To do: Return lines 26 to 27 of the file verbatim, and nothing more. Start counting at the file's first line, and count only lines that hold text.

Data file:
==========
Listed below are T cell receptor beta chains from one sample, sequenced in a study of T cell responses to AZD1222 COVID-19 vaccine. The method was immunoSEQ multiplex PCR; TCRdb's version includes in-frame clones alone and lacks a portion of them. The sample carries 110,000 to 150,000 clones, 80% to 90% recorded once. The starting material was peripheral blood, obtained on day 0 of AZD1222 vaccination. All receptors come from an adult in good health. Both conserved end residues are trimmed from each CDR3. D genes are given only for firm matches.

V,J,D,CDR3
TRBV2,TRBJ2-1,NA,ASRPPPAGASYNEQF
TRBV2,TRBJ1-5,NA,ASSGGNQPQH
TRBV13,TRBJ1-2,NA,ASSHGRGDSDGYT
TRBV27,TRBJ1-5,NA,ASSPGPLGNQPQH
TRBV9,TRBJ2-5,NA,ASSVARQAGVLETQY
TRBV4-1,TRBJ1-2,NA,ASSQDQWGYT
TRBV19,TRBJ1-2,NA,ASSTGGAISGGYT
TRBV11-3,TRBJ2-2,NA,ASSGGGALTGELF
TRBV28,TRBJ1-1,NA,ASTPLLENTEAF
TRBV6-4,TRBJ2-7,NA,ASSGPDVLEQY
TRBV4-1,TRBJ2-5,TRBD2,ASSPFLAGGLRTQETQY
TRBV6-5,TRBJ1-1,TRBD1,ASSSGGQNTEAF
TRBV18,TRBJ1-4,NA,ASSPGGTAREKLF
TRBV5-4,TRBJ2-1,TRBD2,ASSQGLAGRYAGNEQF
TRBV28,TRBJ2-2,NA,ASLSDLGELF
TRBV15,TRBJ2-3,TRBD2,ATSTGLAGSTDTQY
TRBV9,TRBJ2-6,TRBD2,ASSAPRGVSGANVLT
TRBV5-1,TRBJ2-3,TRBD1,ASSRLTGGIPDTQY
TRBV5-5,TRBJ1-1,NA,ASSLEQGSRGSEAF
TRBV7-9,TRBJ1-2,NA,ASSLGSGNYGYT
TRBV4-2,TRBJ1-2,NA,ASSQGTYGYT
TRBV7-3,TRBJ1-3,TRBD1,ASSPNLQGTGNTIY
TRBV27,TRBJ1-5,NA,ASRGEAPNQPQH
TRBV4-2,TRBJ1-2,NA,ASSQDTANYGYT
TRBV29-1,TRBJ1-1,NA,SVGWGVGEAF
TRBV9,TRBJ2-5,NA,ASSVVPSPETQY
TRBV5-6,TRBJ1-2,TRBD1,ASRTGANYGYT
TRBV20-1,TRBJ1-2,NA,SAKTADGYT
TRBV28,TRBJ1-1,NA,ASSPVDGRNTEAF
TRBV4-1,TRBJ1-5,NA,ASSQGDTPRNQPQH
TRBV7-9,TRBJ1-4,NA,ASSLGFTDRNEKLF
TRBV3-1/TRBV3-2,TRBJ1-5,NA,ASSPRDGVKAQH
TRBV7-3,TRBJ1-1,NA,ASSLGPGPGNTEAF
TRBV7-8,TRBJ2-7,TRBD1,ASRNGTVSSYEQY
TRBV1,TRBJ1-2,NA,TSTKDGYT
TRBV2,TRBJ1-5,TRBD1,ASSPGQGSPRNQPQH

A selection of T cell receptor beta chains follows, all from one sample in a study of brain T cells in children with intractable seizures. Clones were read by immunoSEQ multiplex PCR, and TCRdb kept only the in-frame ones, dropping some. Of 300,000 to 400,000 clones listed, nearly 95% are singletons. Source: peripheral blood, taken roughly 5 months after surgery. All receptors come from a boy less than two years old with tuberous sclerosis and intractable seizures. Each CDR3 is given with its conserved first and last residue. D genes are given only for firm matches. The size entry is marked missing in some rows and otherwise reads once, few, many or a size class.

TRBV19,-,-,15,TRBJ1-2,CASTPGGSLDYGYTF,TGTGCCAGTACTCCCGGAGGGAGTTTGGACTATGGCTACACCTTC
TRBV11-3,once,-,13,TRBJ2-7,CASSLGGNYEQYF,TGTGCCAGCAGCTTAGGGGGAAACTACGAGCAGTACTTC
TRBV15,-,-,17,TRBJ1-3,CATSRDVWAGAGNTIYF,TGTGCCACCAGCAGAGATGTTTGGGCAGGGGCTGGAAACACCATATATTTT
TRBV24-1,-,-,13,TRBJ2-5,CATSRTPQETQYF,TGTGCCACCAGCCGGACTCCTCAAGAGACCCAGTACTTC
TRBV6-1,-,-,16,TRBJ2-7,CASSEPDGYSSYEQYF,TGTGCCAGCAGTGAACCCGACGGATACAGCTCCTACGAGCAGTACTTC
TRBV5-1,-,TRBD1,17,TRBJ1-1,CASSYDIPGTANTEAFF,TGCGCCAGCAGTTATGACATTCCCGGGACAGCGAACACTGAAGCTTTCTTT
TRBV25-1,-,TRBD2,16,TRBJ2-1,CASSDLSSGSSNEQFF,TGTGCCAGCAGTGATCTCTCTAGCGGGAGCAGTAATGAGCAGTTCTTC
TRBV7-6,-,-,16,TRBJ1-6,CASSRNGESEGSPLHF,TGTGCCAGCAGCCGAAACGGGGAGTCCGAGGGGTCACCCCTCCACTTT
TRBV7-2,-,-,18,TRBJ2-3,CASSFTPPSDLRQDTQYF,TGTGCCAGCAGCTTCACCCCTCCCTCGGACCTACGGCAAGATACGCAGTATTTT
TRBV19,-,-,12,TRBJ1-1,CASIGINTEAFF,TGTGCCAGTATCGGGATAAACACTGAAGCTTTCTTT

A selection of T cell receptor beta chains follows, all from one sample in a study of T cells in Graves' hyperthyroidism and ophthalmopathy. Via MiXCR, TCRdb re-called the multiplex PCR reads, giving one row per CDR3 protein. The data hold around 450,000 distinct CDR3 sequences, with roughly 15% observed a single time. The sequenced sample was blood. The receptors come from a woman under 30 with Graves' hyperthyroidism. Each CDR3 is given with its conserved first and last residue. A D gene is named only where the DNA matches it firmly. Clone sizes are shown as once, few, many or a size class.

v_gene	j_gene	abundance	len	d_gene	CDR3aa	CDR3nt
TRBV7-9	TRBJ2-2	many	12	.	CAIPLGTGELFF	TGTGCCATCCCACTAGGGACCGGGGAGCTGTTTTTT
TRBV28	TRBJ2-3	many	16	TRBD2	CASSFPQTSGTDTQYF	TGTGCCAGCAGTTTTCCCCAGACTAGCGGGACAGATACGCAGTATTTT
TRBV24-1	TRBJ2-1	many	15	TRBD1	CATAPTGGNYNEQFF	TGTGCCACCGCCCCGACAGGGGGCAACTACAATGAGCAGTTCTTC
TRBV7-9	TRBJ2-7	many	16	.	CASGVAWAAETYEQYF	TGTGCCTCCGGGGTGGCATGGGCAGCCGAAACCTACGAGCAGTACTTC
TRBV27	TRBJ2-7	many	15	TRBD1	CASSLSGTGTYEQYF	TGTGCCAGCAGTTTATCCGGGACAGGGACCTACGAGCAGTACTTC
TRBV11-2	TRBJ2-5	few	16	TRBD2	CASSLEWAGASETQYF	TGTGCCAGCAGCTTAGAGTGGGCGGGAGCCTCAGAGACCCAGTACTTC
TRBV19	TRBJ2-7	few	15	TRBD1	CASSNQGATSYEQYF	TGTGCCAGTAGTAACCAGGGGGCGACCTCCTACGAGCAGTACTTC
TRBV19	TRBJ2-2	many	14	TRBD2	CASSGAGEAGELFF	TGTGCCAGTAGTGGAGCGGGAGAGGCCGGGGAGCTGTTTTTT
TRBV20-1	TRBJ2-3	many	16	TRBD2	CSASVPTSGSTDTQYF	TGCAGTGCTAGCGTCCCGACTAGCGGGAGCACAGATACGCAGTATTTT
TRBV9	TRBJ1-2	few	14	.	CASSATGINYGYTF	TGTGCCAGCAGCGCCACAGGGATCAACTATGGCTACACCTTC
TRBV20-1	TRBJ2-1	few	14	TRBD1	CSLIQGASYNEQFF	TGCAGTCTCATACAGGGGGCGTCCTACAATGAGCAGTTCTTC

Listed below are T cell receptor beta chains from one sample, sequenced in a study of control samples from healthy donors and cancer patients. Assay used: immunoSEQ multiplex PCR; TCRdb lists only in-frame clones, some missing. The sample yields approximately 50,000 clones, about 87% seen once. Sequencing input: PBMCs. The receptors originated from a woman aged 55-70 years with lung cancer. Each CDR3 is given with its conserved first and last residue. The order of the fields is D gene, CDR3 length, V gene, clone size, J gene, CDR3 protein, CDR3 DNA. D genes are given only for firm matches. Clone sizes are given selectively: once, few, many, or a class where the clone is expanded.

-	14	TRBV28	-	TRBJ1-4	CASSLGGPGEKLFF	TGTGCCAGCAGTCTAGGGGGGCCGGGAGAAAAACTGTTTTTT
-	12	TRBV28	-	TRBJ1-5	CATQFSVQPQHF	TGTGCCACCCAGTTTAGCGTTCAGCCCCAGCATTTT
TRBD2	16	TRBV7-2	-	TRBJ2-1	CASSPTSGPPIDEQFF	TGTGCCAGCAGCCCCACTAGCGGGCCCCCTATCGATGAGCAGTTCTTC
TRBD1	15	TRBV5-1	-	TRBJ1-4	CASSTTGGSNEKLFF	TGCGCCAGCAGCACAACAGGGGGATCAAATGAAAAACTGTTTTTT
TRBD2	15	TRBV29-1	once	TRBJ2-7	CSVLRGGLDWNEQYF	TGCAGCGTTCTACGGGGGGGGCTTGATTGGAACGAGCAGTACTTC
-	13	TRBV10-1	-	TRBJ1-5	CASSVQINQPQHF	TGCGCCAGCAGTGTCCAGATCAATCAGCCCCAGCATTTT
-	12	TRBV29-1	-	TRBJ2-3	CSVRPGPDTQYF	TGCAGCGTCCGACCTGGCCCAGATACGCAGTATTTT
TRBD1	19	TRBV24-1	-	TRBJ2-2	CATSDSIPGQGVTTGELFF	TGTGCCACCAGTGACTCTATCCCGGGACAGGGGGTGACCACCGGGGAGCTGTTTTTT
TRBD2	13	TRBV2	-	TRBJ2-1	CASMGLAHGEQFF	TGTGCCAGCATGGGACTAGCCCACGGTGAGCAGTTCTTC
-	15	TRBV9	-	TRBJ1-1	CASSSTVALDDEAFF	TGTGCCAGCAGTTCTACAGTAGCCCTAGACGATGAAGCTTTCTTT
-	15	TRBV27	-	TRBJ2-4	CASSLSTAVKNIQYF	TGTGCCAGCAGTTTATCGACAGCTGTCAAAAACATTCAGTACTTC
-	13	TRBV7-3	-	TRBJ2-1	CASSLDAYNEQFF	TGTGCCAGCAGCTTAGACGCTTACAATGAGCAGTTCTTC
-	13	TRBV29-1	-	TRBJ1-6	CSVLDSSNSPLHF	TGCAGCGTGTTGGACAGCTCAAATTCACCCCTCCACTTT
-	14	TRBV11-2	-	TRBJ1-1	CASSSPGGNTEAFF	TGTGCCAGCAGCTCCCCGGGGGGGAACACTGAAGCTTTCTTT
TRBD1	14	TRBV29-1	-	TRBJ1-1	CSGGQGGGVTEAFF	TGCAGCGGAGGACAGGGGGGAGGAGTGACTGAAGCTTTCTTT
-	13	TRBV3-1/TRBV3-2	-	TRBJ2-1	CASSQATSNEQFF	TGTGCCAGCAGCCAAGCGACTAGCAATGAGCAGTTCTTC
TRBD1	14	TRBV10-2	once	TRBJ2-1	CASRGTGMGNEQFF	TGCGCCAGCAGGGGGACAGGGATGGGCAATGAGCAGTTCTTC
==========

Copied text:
TRBV4-2,TRBJ1-2,NA,ASSQDTANYGYT
TRBV29-1,TRBJ1-1,NA,SVGWGVGEAF